This post is based on Mia Henderson’s talk titled “Deploying 30x a day safely at PagerDuty.” The video and transcript are available here.
At Datadog Summit San Francisco in 2017, Mia Henderson, site reliability engineer at PagerDuty, gave a talk describing how her team integrated automated metric checks into their deployment process.
To maintain healthy and reliable infrastructure and applications, devops teams need to be able to detect and resolve any customer-facing issues as quickly as possible, ideally before they affect the user experience. PagerDuty enables teams to automatically notify the right people so that they can quickly respond to events and incidents that may affect their services. In order to provide a reliable, high-quality service themselves, the PagerDuty team has embraced canary releases, continuous deployment, and monitoring with Datadog.
To limit the risk of introducing bugs and performance issues into production, PagerDuty incorporated a canary phase into their build pipeline. Named for the caged canary that alerted coal miners of unsafe air in the mine, a canary release helps an engineering team determine whether it’s safe to proceed with a deployment. In a canary release, the team deploys changes to a subset of its production environment, then watches for signs of trouble. If the team detects any issues with the canary release, they can easily revert the deployment before it affects users. If the canary release is successful, they can safely deploy those changes across the rest of the production environment.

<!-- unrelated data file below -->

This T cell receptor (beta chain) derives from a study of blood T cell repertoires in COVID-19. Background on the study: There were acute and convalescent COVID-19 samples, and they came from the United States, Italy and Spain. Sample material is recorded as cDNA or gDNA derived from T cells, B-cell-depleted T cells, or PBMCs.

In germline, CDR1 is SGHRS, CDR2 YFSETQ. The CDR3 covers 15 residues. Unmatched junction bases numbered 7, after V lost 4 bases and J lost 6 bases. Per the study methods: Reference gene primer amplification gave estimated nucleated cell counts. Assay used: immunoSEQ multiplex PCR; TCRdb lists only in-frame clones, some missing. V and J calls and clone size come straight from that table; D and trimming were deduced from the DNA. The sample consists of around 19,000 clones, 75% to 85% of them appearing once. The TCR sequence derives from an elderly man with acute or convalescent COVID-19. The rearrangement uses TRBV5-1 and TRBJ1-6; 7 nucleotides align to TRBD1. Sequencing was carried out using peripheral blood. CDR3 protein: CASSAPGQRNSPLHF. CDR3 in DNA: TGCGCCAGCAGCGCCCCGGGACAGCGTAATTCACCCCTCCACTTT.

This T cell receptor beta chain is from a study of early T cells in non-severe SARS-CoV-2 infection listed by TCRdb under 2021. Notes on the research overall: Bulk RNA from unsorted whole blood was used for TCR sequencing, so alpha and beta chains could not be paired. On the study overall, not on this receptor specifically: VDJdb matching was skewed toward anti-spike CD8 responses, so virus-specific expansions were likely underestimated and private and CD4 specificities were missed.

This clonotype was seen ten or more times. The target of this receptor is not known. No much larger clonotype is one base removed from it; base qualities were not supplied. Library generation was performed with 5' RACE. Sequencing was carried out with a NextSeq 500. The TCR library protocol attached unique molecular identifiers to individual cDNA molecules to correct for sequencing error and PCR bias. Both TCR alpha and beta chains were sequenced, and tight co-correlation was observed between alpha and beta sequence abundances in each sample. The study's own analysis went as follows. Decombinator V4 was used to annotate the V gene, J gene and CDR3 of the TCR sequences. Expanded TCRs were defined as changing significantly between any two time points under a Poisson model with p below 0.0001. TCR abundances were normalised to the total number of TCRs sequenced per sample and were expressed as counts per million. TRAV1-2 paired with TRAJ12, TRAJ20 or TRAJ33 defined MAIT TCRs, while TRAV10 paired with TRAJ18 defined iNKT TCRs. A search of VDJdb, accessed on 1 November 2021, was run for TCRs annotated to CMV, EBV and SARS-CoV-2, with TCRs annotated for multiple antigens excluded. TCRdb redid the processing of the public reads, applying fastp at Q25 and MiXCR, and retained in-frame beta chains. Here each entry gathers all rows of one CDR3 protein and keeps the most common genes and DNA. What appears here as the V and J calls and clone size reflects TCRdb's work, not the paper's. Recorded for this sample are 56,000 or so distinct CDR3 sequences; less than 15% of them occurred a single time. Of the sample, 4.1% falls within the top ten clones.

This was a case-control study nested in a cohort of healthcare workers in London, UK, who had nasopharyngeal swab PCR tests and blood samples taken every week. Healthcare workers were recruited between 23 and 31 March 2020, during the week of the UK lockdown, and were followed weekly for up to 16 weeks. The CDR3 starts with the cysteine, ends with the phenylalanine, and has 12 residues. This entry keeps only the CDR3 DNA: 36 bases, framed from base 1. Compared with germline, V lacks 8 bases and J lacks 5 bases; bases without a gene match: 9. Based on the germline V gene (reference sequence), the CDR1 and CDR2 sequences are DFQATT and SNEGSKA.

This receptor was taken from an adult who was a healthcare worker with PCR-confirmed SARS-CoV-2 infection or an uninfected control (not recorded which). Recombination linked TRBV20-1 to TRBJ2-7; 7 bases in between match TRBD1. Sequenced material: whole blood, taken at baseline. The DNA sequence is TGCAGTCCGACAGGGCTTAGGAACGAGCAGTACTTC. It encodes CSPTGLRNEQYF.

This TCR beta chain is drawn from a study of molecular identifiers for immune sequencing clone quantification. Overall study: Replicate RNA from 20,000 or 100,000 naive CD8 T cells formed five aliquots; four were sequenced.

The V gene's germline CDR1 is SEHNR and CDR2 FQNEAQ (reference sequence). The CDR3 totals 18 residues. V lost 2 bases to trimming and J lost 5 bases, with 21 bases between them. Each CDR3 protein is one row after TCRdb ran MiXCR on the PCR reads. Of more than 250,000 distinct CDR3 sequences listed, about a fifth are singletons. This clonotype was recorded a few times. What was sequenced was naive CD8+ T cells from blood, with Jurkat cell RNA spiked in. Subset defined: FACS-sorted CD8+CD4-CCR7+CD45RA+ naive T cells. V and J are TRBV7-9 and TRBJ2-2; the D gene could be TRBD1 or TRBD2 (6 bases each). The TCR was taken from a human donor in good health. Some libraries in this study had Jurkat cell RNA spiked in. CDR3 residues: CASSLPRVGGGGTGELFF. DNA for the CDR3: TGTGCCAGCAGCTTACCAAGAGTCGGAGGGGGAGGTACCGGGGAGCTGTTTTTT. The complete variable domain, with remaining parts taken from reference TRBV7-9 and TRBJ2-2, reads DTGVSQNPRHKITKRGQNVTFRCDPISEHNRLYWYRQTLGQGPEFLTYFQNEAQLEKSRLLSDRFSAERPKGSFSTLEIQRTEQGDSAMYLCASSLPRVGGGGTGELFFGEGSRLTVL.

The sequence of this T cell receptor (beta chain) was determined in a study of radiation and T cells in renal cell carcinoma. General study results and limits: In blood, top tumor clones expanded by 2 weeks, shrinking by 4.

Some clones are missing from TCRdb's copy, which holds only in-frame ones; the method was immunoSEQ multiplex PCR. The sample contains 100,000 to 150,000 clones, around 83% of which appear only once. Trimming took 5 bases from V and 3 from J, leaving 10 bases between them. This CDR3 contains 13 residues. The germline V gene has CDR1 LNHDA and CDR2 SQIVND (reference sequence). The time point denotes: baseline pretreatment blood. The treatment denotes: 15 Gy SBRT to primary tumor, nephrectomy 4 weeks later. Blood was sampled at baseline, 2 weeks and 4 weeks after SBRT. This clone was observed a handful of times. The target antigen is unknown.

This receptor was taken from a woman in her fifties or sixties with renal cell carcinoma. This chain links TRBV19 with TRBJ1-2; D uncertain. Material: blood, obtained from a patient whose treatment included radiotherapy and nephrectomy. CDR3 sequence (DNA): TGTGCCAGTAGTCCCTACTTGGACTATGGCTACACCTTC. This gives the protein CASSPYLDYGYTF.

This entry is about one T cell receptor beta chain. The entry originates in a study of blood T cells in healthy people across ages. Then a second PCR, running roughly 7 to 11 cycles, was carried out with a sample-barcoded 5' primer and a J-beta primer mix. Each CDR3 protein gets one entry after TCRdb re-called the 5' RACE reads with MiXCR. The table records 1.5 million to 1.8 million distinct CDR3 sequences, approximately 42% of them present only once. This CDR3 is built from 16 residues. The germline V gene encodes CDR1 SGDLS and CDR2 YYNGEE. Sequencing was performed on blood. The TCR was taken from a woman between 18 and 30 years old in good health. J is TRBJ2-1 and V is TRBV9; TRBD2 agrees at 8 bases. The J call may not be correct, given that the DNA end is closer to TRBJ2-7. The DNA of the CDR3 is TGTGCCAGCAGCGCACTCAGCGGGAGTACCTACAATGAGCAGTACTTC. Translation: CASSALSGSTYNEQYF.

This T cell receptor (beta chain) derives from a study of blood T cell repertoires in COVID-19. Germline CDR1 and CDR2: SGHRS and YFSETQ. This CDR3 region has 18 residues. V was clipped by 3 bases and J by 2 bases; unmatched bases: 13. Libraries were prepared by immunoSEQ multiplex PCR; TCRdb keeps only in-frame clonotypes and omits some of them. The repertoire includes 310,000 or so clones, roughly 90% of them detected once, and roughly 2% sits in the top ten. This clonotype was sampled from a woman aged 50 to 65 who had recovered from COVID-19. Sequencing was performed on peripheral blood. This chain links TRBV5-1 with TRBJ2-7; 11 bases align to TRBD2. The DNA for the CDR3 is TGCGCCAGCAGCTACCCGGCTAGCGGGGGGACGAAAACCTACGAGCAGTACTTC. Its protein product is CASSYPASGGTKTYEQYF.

Initially, each developer on the PagerDuty team would manually execute a deployment and then watch their Datadog dashboards and alerts to determine whether the canary was successful. But that was problematic, Mia explains, because “manual deploys slow down deployment and they make people very sad, because they don’t like having to wait to get their code out … waiting to deploy and babysitting the deploys themselves.”
The team adopted the practice of continuous deployment, automating the process of deploying and monitoring the canary code. If the canary phase triggered an alert, the team would halt the release. Otherwise, the changes were automatically released to production. According to Mia, “Continuous deployment has been great. Our developers really love it … they just merge and they go on with their day.” It’s good for PagerDuty users, too, Mia explains: “Fixes and features get to our customers more quickly.” But on a bad day, so do bugs.
Continuous deployment enabled the team to release more frequently, which meant that developers didn’t know when their queued changes would be released to the canary servers. The process intentionally decoupled the developers from the activity of deploying and evaluating the canary release.
“The developers were no longer watching the as-you-deploy dashboards, because they didn’t actually know when their deploys are going out,” Mia says. “It could go out right when they merge, or it could go out an hour and a half or two hours later.”